See only what you want to see, hear only what you want to hear, read only what you want to read. In cyberspace, we already have the ability to filter out everything but what we wish to see, hear, and read. Tomorrow, our power to filter promises to increase exponentially. With the advent of the Daily Me, you see only the sports highlights that concern your teams, read about only the issues that interest you, encounter in the op-ed pages only the opinions with which you agree. In all of the applause for this remarkable ascendance of personalized information, Cass Sunstein asks the questions, Is it good for democracy? Is it healthy for the republic? What does this mean for freedom of speech?
Chat with Cass Sunstein in a Message Forum hosted beginning April 1, 2001.
What people are saying - Write a review
Review: Republic.com 2.0User Review - Adam Crouse - Goodreads
A decent book. Sunstein makes a lot of good points on how the personalization of the internet can fragment a democratic society and ultimately threaten its freedom. And although the internet does ... Read full review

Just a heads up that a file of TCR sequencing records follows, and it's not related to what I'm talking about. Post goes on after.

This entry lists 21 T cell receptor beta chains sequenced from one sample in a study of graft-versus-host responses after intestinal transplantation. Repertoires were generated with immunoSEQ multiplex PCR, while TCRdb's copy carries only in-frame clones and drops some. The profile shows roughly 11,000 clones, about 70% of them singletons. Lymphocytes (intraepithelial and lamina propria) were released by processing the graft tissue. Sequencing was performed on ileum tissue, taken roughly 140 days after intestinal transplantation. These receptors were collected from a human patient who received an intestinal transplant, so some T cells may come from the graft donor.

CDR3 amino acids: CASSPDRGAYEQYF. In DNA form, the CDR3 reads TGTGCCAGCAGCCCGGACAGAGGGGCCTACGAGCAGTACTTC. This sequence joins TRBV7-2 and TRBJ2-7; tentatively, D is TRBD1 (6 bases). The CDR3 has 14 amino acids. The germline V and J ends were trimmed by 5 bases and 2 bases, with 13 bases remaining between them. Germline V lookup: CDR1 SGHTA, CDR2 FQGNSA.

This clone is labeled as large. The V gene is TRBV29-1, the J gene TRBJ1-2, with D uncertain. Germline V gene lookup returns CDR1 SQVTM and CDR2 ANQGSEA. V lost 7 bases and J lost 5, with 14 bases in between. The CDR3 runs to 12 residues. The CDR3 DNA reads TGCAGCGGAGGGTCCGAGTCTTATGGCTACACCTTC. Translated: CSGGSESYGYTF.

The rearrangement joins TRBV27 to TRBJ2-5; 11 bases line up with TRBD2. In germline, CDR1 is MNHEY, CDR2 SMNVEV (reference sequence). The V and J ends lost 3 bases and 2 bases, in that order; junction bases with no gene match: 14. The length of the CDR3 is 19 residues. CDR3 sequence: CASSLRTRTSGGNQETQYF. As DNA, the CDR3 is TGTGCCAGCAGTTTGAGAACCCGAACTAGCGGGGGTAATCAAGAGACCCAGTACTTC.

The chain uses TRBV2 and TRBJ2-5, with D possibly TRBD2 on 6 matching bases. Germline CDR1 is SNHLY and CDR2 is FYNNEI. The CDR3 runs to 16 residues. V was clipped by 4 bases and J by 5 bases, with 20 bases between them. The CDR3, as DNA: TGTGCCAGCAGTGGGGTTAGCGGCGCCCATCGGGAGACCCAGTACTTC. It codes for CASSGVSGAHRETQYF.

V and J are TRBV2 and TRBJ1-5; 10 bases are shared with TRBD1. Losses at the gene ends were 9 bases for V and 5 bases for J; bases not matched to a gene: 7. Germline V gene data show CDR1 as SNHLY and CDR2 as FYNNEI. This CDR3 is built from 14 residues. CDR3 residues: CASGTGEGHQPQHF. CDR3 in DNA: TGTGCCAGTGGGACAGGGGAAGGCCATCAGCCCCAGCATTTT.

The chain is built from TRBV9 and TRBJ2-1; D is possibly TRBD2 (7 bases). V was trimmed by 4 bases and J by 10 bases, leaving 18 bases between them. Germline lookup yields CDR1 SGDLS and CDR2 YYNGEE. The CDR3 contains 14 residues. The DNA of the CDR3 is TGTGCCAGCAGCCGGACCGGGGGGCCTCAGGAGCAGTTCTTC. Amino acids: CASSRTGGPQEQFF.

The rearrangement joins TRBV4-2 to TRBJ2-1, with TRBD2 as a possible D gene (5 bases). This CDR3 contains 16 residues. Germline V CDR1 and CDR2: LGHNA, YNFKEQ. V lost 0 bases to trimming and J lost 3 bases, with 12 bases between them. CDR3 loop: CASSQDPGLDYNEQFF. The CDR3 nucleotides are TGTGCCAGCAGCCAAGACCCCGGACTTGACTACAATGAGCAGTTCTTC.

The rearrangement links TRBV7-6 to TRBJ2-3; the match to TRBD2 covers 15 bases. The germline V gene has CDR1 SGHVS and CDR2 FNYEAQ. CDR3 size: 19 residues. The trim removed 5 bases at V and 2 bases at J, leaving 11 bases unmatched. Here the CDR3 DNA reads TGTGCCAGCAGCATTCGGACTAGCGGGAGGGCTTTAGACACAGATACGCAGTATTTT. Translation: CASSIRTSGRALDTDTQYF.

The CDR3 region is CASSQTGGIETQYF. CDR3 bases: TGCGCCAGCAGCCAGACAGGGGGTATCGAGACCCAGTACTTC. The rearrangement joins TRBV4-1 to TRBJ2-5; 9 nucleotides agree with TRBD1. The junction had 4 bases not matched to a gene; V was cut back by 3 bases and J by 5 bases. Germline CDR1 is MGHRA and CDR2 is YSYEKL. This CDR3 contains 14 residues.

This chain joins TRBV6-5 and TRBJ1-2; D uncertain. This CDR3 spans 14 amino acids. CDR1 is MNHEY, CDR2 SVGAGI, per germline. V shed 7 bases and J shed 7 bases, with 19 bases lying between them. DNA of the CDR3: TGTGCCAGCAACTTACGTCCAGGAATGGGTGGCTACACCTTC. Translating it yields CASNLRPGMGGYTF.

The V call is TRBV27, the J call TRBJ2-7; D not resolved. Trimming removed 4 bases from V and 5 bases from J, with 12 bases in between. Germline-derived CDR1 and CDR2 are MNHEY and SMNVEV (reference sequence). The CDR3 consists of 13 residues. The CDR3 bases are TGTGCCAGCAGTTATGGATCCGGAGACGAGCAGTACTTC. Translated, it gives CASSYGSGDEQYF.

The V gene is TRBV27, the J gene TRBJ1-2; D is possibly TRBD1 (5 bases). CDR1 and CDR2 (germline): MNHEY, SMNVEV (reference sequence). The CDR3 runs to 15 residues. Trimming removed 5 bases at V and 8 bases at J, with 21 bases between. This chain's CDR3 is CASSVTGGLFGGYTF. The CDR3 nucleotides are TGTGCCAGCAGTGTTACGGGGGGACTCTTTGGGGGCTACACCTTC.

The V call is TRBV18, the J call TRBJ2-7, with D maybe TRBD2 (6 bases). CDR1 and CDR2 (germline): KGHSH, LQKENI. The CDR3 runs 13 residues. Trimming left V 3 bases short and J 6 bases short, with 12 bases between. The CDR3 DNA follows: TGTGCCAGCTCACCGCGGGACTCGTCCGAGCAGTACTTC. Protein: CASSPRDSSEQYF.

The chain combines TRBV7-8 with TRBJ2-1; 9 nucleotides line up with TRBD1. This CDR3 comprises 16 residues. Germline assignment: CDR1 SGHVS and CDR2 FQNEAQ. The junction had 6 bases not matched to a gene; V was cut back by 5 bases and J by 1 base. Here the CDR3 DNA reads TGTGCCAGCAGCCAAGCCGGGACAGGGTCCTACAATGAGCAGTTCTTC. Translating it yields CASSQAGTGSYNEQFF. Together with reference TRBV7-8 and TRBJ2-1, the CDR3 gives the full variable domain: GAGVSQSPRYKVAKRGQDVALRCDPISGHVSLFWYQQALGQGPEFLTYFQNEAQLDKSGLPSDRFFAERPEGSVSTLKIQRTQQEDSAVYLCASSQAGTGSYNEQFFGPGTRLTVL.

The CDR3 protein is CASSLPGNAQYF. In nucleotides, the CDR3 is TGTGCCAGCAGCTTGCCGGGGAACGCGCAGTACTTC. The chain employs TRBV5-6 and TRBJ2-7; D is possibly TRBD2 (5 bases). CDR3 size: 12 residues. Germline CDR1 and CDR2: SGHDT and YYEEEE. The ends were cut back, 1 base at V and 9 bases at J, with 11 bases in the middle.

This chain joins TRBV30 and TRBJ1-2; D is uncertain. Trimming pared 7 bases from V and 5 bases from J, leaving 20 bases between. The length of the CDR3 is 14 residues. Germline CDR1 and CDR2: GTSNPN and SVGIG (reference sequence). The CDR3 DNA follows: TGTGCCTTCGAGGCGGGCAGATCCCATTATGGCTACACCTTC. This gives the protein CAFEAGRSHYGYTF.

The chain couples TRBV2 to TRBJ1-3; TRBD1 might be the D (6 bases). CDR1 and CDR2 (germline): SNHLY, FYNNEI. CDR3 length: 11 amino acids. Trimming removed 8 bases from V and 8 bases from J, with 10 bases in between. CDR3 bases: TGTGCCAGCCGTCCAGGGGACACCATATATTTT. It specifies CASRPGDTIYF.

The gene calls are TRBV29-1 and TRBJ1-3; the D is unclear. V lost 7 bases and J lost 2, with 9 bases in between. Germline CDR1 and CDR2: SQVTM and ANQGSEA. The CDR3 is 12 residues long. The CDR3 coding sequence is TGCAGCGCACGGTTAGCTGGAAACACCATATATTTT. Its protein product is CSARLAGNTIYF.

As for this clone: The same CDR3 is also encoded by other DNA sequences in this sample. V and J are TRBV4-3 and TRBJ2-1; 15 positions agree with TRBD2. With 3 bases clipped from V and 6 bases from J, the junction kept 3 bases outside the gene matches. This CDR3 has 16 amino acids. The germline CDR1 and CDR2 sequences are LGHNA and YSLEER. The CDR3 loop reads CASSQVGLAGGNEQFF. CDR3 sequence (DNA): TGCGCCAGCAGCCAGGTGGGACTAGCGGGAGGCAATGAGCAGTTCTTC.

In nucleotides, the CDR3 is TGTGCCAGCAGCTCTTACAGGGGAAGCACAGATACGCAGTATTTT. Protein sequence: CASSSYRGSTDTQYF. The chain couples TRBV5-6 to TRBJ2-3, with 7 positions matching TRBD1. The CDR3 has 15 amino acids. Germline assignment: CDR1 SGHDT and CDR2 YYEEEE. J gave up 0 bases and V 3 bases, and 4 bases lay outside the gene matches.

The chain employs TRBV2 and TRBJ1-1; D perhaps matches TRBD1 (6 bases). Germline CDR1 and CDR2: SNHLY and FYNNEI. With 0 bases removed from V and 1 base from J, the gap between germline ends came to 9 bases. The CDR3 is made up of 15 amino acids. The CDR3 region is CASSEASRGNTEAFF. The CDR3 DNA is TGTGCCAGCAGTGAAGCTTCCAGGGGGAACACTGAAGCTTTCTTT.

Review: Republic.com 2.0User Review - Jason - Goodreads
truly fascinating reading about how our rapidly advancing technologies are affecting the deliberative process of a republic. i only wish sunstein had expounded a little more. he raises some really ... Read full review
The Daily Me
An Analogy and an Ideal
Fragmentation and Cybercascades
Social Glue and Spreading Information
Whats Regulation? A Plea
Freedom of Speech
Policies and Proposals